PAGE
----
Norah O'Donnell's Interview With Saudi Crown Prince Was 2 Years in the Making
Mohammed bin Salman, the 32-year-old crown prince of Saudi Arabia, is a polarizing figure and a big opportunity for O'Donnell.
It is not easy to rise above the social media-fueled cable news din of White House machinations and intrigues. But Norah O’Donnell’s interview with Mohammed bin Salman, the 32-year-old crown prince of Saudi Arabia known as MBS, should be considered a journalist coup.
O’Donnell spent years working to book bin Salman; she first put in an official request two years ago and met in person with the crown prince a year and a half ago at the Saudi embassy in Washington. After that it was a matter of reiterating her interest — directly and via contacts close to the Saudi kingdom — while “fending off others who wanted this interview,” she says.
Bin Salman is second in line to the throne. But he has become something of a polarizing figure in Saudi Arabia; he instituted austerity measures in the face of falling oil prices and then purchased a $550 million yacht from a Russian vodka tycoon. He's become an object of global fascination for his flouting of decades of tradition, meeting with Hollywood stars and Silicon Valley luminaries, including Mark Zuckerberg. Last December, it was reported that he purchased Leonardo da Vinci’s Salvator Mundi for a record $450 million. Portions of O’Donnell’s interview will air Wednesday, March 14 on CBS This Morning, culminating in a lengthy piece on 60 Minutes on March 18, two days before the Saudi leader is scheduled to meet with President Trump.
O’Donnell spent a week in Saudi Arabia reporting the piece, which will examine the social, economic and political changes roiling the country. She talks to bin Salman about a range of issues — “Nothing was off limits,” she says — including the Sunni Muslim kingdom’s relationships with chief rival Iran; the United States (including his thoughts on President Trump); the kingdom’s role in the bloody civil war in Yemen. The crown prince is also the kingdom’s deputy prime minister and its defense minister. She also spoke with him about his anti-corruption crackdown that resulted in hundreds of prominent Saudis detained at the Ritz Carlton hotel in Riyadh and the sweeping social reforms he has instituted including allowing women to drive, nullifying the authority of the religious police and rolling back guardianship rules for women.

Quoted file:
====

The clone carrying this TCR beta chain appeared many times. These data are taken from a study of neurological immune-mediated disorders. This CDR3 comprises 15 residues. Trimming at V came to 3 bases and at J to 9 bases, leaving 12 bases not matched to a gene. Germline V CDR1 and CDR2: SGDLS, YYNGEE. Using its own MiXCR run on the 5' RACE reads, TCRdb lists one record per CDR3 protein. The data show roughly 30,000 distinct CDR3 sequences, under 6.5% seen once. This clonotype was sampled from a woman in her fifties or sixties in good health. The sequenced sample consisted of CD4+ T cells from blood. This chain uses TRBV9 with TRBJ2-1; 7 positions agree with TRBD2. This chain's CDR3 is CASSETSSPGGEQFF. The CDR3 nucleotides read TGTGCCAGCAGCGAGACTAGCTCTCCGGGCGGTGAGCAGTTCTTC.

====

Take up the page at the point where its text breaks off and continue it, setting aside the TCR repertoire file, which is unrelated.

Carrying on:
“I personally believe that the 21st century is the century of women,” says O’Donnell. This century is going to be the empowerment of women, not only in the America but worldwide.
The paradoxes in Saudi Arabia, where about 80 percent of the population is under 40, are numerous; young women have access to social media and education but until last September were not allowed to drive.
“There is this great untapped potential," says O'Donnell. "They’re very connected. Some of the young women I spoke to who were veiled, completely veiled, were Snapchatting with me. I don’t really use Snapchat but I got back on."
Many women have signed up for free driving lessons; the driving centers provide childcare. O’Donnell spoke to several women who attend or went to Princess Nourah Bint Abdulrahman University in Riyadh, which is the largest university for women in the world and includes a medical school and law school.
“They told me, we don’t get to work or school because we’re waiting for the driver,” she recalls. “I teared up; how do you get to the point where you’re brilliant enough to get to medical school and then you can’t even get to class because you’re waiting for the driver to pick you up?
“To leave this cable drumbeat of similar news all day long and to go to a different part of the world and work on a story that causes us to think, it was incredibly personally gratifying.”